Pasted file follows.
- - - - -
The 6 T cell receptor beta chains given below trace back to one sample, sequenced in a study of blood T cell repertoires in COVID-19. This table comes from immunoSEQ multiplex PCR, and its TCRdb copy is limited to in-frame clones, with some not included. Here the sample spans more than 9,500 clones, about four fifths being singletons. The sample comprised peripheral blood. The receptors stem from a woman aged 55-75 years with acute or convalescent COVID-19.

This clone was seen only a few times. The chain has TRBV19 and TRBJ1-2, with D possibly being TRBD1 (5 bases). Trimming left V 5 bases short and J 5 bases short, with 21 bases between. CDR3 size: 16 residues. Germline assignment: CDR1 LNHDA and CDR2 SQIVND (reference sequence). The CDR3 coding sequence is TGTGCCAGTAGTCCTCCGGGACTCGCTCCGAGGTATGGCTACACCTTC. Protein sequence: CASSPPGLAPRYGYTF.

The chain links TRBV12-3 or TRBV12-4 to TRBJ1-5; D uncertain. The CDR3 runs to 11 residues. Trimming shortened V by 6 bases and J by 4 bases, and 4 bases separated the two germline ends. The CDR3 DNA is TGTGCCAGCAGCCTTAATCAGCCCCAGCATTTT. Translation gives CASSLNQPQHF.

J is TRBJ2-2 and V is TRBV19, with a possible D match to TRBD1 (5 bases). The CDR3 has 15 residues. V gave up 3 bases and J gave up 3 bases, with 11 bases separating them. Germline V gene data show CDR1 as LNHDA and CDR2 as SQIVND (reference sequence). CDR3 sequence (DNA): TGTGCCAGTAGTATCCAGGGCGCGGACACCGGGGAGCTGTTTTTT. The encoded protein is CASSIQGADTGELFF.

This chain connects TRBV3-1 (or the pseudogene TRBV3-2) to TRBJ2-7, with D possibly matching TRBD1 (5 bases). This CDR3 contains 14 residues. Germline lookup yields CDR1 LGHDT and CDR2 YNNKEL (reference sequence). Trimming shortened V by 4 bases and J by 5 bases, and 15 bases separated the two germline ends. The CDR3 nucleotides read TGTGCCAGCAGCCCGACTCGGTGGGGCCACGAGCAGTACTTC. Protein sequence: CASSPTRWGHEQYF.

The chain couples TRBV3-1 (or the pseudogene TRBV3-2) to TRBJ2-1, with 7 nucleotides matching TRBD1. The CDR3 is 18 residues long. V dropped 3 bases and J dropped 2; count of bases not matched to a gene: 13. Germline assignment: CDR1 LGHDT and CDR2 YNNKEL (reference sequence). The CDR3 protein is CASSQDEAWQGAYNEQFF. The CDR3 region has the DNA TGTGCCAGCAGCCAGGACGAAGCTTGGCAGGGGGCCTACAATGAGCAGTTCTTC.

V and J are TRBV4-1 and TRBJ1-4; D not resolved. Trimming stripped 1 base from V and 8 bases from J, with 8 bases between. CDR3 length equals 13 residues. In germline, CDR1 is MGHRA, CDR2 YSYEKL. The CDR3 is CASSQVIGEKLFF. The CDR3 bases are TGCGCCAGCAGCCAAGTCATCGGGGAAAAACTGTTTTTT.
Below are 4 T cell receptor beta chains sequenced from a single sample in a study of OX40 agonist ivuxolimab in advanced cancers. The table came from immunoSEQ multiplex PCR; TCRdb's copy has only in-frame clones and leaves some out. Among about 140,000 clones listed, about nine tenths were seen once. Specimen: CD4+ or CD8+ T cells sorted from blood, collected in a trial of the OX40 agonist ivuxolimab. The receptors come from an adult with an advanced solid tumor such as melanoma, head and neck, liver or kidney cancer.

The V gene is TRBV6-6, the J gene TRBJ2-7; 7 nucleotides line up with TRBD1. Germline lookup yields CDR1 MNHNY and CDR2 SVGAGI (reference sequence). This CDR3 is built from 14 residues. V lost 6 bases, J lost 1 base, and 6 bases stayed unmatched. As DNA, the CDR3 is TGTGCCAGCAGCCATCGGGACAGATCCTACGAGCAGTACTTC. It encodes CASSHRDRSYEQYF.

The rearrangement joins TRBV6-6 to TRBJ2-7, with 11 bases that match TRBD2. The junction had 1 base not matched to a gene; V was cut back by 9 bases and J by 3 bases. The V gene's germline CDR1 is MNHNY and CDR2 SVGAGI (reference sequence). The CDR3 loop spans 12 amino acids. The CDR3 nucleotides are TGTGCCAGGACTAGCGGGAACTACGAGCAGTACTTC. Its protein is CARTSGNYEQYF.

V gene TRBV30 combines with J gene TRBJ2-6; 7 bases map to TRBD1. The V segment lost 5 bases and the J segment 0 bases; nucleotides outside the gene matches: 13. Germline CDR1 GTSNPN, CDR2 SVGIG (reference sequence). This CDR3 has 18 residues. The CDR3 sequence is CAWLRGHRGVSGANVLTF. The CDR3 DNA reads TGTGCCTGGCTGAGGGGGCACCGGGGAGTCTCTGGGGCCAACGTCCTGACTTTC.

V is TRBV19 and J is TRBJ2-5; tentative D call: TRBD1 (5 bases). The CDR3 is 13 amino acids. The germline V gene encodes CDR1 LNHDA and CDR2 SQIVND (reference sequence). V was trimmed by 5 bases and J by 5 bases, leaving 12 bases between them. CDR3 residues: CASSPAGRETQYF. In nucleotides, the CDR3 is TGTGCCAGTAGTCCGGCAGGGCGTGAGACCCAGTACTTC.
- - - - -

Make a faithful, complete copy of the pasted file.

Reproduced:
The 6 T cell receptor beta chains given below trace back to one sample, sequenced in a study of blood T cell repertoires in COVID-19. This table comes from immunoSEQ multiplex PCR, and its TCRdb copy is limited to in-frame clones, with some not included. Here the sample spans more than 9,500 clones, about four fifths being singletons. The sample comprised peripheral blood. The receptors stem from a woman aged 55-75 years with acute or convalescent COVID-19.

This clone was seen only a few times. The chain has TRBV19 and TRBJ1-2, with D possibly being TRBD1 (5 bases). Trimming left V 5 bases short and J 5 bases short, with 21 bases between. CDR3 size: 16 residues. Germline assignment: CDR1 LNHDA and CDR2 SQIVND (reference sequence). The CDR3 coding sequence is TGTGCCAGTAGTCCTCCGGGACTCGCTCCGAGGTATGGCTACACCTTC. Protein sequence: CASSPPGLAPRYGYTF.

The chain links TRBV12-3 or TRBV12-4 to TRBJ1-5; D uncertain. The CDR3 runs to 11 residues. Trimming shortened V by 6 bases and J by 4 bases, and 4 bases separated the two germline ends. The CDR3 DNA is TGTGCCAGCAGCCTTAATCAGCCCCAGCATTTT. Translation gives CASSLNQPQHF.

J is TRBJ2-2 and V is TRBV19, with a possible D match to TRBD1 (5 bases). The CDR3 has 15 residues. V gave up 3 bases and J gave up 3 bases, with 11 bases separating them. Germline V gene data show CDR1 as LNHDA and CDR2 as SQIVND (reference sequence). CDR3 sequence (DNA): TGTGCCAGTAGTATCCAGGGCGCGGACACCGGGGAGCTGTTTTTT. The encoded protein is CASSIQGADTGELFF.

This chain connects TRBV3-1 (or the pseudogene TRBV3-2) to TRBJ2-7, with D possibly matching TRBD1 (5 bases). This CDR3 contains 14 residues. Germline lookup yields CDR1 LGHDT and CDR2 YNNKEL (reference sequence). Trimming shortened V by 4 bases and J by 5 bases, and 15 bases separated the two germline ends. The CDR3 nucleotides read TGTGCCAGCAGCCCGACTCGGTGGGGCCACGAGCAGTACTTC. Protein sequence: CASSPTRWGHEQYF.

The chain couples TRBV3-1 (or the pseudogene TRBV3-2) to TRBJ2-1, with 7 nucleotides matching TRBD1. The CDR3 is 18 residues long. V dropped 3 bases and J dropped 2; count of bases not matched to a gene: 13. Germline assignment: CDR1 LGHDT and CDR2 YNNKEL (reference sequence). The CDR3 protein is CASSQDEAWQGAYNEQFF. The CDR3 region has the DNA TGTGCCAGCAGCCAGGACGAAGCTTGGCAGGGGGCCTACAATGAGCAGTTCTTC.

V and J are TRBV4-1 and TRBJ1-4; D not resolved. Trimming stripped 1 base from V and 8 bases from J, with 8 bases between. CDR3 length equals 13 residues. In germline, CDR1 is MGHRA, CDR2 YSYEKL. The CDR3 is CASSQVIGEKLFF. The CDR3 bases are TGCGCCAGCAGCCAAGTCATCGGGGAAAAACTGTTTTTT.
Below are 4 T cell receptor beta chains sequenced from a single sample in a study of OX40 agonist ivuxolimab in advanced cancers. The table came from immunoSEQ multiplex PCR; TCRdb's copy has only in-frame clones and leaves some out. Among about 140,000 clones listed, about nine tenths were seen once. Specimen: CD4+ or CD8+ T cells sorted from blood, collected in a trial of the OX40 agonist ivuxolimab. The receptors come from an adult with an advanced solid tumor such as melanoma, head and neck, liver or kidney cancer.

The V gene is TRBV6-6, the J gene TRBJ2-7; 7 nucleotides line up with TRBD1. Germline lookup yields CDR1 MNHNY and CDR2 SVGAGI (reference sequence). This CDR3 is built from 14 residues. V lost 6 bases, J lost 1 base, and 6 bases stayed unmatched. As DNA, the CDR3 is TGTGCCAGCAGCCATCGGGACAGATCCTACGAGCAGTACTTC. It encodes CASSHRDRSYEQYF.

The rearrangement joins TRBV6-6 to TRBJ2-7, with 11 bases that match TRBD2. The junction had 1 base not matched to a gene; V was cut back by 9 bases and J by 3 bases. The V gene's germline CDR1 is MNHNY and CDR2 SVGAGI (reference sequence). The CDR3 loop spans 12 amino acids. The CDR3 nucleotides are TGTGCCAGGACTAGCGGGAACTACGAGCAGTACTTC. Its protein is CARTSGNYEQYF.

V gene TRBV30 combines with J gene TRBJ2-6; 7 bases map to TRBD1. The V segment lost 5 bases and the J segment 0 bases; nucleotides outside the gene matches: 13. Germline CDR1 GTSNPN, CDR2 SVGIG (reference sequence). This CDR3 has 18 residues. The CDR3 sequence is CAWLRGHRGVSGANVLTF. The CDR3 DNA reads TGTGCCTGGCTGAGGGGGCACCGGGGAGTCTCTGGGGCCAACGTCCTGACTTTC.

V is TRBV19 and J is TRBJ2-5; tentative D call: TRBD1 (5 bases). The CDR3 is 13 amino acids. The germline V gene encodes CDR1 LNHDA and CDR2 SQIVND (reference sequence). V was trimmed by 5 bases and J by 5 bases, leaving 12 bases between them. CDR3 residues: CASSPAGRETQYF. In nucleotides, the CDR3 is TGTGCCAGTAGTCCGGCAGGGCGTGAGACCCAGTACTTC.